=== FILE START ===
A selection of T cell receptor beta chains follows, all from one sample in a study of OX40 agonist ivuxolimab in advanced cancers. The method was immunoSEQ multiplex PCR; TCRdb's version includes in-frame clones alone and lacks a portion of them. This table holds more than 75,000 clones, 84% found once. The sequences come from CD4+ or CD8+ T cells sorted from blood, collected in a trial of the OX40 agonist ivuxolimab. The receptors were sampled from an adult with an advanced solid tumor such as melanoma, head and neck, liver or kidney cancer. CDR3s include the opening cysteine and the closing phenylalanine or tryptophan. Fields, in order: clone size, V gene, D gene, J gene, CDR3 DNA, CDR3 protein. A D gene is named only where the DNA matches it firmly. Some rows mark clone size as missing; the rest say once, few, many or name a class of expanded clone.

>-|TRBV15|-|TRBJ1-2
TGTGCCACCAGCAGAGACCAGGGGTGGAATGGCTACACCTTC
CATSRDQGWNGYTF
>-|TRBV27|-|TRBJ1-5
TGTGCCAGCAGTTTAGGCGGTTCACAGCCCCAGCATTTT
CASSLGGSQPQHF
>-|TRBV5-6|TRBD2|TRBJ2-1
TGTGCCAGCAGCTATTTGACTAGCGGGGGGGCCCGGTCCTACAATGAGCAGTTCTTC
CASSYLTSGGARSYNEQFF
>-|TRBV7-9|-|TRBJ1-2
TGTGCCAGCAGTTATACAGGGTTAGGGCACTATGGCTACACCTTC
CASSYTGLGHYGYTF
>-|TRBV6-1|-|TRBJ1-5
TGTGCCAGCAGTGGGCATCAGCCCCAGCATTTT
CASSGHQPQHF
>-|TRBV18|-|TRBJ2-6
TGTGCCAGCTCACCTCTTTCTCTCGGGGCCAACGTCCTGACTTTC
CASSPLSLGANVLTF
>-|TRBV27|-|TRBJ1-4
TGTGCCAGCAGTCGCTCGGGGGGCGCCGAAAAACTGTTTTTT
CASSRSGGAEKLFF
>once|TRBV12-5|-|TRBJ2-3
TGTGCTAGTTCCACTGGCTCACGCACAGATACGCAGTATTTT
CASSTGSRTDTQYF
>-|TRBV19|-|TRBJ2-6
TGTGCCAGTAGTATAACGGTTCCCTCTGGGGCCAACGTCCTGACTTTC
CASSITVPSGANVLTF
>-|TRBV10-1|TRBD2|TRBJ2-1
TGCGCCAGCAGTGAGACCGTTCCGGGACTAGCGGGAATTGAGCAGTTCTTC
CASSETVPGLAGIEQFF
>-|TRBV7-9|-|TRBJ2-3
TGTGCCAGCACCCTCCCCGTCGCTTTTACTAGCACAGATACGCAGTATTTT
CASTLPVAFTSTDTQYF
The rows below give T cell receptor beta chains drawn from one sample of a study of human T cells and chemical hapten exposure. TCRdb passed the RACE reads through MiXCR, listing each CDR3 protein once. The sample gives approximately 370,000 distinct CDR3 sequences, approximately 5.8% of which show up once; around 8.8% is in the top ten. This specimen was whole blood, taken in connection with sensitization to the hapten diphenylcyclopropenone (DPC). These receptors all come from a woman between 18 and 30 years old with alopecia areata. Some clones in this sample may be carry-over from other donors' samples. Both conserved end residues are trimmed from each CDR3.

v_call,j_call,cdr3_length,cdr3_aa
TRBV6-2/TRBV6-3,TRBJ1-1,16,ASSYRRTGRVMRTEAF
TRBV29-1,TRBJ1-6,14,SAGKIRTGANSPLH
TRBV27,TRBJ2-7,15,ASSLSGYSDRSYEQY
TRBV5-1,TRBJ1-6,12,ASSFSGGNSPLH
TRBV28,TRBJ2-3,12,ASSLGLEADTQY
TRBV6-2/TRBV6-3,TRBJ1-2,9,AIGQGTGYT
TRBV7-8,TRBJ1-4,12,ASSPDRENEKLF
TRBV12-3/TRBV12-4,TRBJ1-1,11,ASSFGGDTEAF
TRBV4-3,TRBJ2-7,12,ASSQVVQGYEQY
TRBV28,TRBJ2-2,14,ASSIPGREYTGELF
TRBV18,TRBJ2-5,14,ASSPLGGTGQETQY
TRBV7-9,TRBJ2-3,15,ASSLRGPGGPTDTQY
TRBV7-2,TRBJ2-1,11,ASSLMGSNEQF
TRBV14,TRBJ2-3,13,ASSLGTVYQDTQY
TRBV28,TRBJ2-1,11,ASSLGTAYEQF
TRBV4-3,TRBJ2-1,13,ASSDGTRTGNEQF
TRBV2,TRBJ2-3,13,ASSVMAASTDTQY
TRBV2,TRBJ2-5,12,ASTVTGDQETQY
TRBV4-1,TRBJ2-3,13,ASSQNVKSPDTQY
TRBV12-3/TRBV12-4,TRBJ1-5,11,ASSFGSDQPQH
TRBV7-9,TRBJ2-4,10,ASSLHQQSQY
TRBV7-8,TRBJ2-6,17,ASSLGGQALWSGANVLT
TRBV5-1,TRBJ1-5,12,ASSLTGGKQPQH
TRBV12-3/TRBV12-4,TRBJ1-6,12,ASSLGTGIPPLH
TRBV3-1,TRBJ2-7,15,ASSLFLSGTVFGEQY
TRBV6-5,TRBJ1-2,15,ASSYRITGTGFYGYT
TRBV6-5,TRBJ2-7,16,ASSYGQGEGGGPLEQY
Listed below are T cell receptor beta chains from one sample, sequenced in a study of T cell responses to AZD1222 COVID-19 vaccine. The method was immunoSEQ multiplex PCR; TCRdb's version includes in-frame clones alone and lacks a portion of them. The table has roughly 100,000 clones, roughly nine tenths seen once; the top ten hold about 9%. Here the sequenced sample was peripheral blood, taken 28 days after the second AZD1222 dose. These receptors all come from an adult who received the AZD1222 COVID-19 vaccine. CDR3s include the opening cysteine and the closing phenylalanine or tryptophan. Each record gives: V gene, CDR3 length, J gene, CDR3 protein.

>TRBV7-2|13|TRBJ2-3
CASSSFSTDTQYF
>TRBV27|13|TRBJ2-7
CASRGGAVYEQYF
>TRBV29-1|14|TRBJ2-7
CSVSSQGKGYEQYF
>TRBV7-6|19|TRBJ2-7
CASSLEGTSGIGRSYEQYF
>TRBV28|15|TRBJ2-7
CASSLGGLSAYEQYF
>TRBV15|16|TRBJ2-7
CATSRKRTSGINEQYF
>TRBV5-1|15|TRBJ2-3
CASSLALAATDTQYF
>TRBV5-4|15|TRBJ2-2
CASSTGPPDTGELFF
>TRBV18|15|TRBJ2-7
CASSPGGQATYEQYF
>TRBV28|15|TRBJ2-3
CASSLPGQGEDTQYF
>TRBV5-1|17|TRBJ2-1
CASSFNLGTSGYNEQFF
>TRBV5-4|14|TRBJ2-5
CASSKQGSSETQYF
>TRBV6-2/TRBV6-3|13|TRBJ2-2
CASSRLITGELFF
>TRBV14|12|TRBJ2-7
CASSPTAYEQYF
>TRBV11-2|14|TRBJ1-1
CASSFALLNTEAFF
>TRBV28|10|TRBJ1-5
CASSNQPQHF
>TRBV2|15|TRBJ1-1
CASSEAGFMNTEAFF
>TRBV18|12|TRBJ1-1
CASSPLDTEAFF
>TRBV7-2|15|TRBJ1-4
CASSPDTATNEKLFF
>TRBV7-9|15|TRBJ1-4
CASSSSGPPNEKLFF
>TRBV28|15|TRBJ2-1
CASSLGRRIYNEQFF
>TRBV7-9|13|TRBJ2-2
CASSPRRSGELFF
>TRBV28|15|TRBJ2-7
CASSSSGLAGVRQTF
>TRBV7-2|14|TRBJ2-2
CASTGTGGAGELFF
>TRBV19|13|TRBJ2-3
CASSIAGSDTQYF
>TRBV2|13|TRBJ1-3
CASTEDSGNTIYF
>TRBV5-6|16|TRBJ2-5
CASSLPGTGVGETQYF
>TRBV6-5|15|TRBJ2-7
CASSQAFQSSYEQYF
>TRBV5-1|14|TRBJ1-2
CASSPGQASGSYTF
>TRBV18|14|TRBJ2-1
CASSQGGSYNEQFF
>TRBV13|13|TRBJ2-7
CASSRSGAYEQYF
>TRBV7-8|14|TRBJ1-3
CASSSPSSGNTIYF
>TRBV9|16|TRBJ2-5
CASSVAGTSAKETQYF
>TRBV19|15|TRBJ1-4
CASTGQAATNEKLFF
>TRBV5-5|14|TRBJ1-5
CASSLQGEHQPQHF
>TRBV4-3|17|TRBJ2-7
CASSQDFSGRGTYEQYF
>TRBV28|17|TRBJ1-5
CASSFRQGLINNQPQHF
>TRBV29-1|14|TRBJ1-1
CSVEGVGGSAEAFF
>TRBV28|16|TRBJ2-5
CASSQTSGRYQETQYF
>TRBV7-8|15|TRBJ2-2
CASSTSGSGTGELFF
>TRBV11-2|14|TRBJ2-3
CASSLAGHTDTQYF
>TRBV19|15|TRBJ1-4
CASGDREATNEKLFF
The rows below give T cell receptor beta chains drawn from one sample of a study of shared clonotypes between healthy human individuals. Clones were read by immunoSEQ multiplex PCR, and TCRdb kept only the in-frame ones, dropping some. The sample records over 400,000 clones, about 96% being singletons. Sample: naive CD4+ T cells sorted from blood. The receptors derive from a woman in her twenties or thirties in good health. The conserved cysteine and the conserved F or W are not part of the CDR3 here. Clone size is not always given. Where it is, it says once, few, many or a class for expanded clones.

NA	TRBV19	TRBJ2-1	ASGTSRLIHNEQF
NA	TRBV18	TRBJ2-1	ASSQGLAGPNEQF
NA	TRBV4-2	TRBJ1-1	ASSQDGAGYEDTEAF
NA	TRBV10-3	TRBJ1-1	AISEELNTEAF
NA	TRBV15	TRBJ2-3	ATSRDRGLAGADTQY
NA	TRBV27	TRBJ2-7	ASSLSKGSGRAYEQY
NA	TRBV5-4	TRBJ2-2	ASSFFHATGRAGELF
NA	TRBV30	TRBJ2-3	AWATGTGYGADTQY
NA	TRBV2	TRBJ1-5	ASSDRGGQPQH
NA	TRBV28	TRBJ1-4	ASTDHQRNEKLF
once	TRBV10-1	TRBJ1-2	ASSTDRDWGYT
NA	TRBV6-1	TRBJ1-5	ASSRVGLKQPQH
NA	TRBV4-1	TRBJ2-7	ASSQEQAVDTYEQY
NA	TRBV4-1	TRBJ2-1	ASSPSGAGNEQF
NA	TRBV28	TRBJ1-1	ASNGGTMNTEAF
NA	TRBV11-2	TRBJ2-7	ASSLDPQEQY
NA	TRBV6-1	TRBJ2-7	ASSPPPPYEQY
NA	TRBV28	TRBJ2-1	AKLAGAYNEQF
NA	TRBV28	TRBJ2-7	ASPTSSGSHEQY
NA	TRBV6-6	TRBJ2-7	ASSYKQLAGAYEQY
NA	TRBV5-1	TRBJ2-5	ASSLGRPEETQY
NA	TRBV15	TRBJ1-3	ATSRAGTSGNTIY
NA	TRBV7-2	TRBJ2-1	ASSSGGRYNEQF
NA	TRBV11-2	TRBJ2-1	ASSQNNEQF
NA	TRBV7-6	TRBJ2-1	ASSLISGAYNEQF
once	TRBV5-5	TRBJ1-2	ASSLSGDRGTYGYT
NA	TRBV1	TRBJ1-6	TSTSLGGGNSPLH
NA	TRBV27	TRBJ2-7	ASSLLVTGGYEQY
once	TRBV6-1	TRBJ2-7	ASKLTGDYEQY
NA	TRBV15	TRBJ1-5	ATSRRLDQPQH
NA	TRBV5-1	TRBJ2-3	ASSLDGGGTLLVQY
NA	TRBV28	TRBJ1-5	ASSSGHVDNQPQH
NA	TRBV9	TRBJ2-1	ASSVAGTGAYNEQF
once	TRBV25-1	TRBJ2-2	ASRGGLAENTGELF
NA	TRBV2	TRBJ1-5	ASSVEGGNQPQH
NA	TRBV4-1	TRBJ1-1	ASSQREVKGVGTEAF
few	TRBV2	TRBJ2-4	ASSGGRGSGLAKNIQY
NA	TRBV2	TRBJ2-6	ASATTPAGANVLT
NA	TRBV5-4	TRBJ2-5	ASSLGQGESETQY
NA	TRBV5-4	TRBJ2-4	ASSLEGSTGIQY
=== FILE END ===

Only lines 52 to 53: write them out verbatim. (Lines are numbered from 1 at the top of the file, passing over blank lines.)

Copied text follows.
TRBV4-3,TRBJ2-1,13,ASSDGTRTGNEQF
TRBV2,TRBJ2-3,13,ASSVMAASTDTQY